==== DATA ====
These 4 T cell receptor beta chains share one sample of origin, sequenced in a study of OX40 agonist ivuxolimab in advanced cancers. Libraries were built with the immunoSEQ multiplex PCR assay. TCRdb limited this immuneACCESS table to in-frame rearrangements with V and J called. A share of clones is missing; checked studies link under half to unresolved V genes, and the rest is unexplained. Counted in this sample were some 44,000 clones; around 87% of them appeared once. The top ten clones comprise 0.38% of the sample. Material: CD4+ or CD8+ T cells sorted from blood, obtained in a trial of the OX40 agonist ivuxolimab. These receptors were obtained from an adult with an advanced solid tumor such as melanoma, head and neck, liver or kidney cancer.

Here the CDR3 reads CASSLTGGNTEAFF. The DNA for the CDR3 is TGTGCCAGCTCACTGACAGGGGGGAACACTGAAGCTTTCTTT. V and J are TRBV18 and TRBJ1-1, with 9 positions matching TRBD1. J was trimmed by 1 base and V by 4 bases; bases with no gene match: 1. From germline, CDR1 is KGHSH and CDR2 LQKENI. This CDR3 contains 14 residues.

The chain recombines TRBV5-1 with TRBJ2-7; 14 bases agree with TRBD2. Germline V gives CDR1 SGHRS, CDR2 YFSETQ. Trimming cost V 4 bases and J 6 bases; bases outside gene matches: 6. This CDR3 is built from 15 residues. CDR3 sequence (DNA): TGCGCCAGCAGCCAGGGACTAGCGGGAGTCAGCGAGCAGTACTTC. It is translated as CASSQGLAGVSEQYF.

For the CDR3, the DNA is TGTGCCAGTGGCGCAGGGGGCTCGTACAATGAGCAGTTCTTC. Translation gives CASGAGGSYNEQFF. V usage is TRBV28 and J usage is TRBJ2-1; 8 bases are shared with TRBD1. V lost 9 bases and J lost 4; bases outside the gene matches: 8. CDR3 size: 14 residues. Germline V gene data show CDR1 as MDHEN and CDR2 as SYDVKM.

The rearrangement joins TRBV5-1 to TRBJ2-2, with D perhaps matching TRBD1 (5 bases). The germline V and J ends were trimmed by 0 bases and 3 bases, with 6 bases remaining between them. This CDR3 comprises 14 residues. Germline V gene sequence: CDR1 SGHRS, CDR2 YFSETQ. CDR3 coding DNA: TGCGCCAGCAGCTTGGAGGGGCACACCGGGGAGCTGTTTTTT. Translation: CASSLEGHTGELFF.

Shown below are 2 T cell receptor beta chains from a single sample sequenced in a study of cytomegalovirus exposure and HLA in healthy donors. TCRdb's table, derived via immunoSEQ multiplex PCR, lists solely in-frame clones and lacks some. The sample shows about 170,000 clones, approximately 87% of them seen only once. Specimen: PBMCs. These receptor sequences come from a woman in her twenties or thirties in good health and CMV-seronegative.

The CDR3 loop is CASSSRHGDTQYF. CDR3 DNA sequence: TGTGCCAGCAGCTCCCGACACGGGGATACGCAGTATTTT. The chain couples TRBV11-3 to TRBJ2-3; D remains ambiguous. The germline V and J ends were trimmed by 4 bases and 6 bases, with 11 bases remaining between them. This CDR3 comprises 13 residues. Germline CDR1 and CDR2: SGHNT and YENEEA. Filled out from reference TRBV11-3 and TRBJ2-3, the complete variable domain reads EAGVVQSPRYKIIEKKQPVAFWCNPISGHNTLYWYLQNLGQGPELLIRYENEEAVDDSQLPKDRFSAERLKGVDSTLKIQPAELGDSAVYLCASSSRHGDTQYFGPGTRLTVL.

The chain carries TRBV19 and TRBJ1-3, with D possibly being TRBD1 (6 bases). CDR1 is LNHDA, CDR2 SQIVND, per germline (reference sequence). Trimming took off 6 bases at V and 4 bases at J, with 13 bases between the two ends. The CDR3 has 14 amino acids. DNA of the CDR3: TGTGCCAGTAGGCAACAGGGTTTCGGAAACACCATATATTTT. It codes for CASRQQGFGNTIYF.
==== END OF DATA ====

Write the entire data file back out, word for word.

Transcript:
These 4 T cell receptor beta chains share one sample of origin, sequenced in a study of OX40 agonist ivuxolimab in advanced cancers. Libraries were built with the immunoSEQ multiplex PCR assay. TCRdb limited this immuneACCESS table to in-frame rearrangements with V and J called. A share of clones is missing; checked studies link under half to unresolved V genes, and the rest is unexplained. Counted in this sample were some 44,000 clones; around 87% of them appeared once. The top ten clones comprise 0.38% of the sample. Material: CD4+ or CD8+ T cells sorted from blood, obtained in a trial of the OX40 agonist ivuxolimab. These receptors were obtained from an adult with an advanced solid tumor such as melanoma, head and neck, liver or kidney cancer.

Here the CDR3 reads CASSLTGGNTEAFF. The DNA for the CDR3 is TGTGCCAGCTCACTGACAGGGGGGAACACTGAAGCTTTCTTT. V and J are TRBV18 and TRBJ1-1, with 9 positions matching TRBD1. J was trimmed by 1 base and V by 4 bases; bases with no gene match: 1. From germline, CDR1 is KGHSH and CDR2 LQKENI. This CDR3 contains 14 residues.

The chain recombines TRBV5-1 with TRBJ2-7; 14 bases agree with TRBD2. Germline V gives CDR1 SGHRS, CDR2 YFSETQ. Trimming cost V 4 bases and J 6 bases; bases outside gene matches: 6. This CDR3 is built from 15 residues. CDR3 sequence (DNA): TGCGCCAGCAGCCAGGGACTAGCGGGAGTCAGCGAGCAGTACTTC. It is translated as CASSQGLAGVSEQYF.

For the CDR3, the DNA is TGTGCCAGTGGCGCAGGGGGCTCGTACAATGAGCAGTTCTTC. Translation gives CASGAGGSYNEQFF. V usage is TRBV28 and J usage is TRBJ2-1; 8 bases are shared with TRBD1. V lost 9 bases and J lost 4; bases outside the gene matches: 8. CDR3 size: 14 residues. Germline V gene data show CDR1 as MDHEN and CDR2 as SYDVKM.

The rearrangement joins TRBV5-1 to TRBJ2-2, with D perhaps matching TRBD1 (5 bases). The germline V and J ends were trimmed by 0 bases and 3 bases, with 6 bases remaining between them. This CDR3 comprises 14 residues. Germline V gene sequence: CDR1 SGHRS, CDR2 YFSETQ. CDR3 coding DNA: TGCGCCAGCAGCTTGGAGGGGCACACCGGGGAGCTGTTTTTT. Translation: CASSLEGHTGELFF.

Shown below are 2 T cell receptor beta chains from a single sample sequenced in a study of cytomegalovirus exposure and HLA in healthy donors. TCRdb's table, derived via immunoSEQ multiplex PCR, lists solely in-frame clones and lacks some. The sample shows about 170,000 clones, approximately 87% of them seen only once. Specimen: PBMCs. These receptor sequences come from a woman in her twenties or thirties in good health and CMV-seronegative.

The CDR3 loop is CASSSRHGDTQYF. CDR3 DNA sequence: TGTGCCAGCAGCTCCCGACACGGGGATACGCAGTATTTT. The chain couples TRBV11-3 to TRBJ2-3; D remains ambiguous. The germline V and J ends were trimmed by 4 bases and 6 bases, with 11 bases remaining between them. This CDR3 comprises 13 residues. Germline CDR1 and CDR2: SGHNT and YENEEA. Filled out from reference TRBV11-3 and TRBJ2-3, the complete variable domain reads EAGVVQSPRYKIIEKKQPVAFWCNPISGHNTLYWYLQNLGQGPELLIRYENEEAVDDSQLPKDRFSAERLKGVDSTLKIQPAELGDSAVYLCASSSRHGDTQYFGPGTRLTVL.

The chain carries TRBV19 and TRBJ1-3, with D possibly being TRBD1 (6 bases). CDR1 is LNHDA, CDR2 SQIVND, per germline (reference sequence). Trimming took off 6 bases at V and 4 bases at J, with 13 bases between the two ends. The CDR3 has 14 amino acids. DNA of the CDR3: TGTGCCAGTAGGCAACAGGGTTTCGGAAACACCATATATTTT. It codes for CASRQQGFGNTIYF.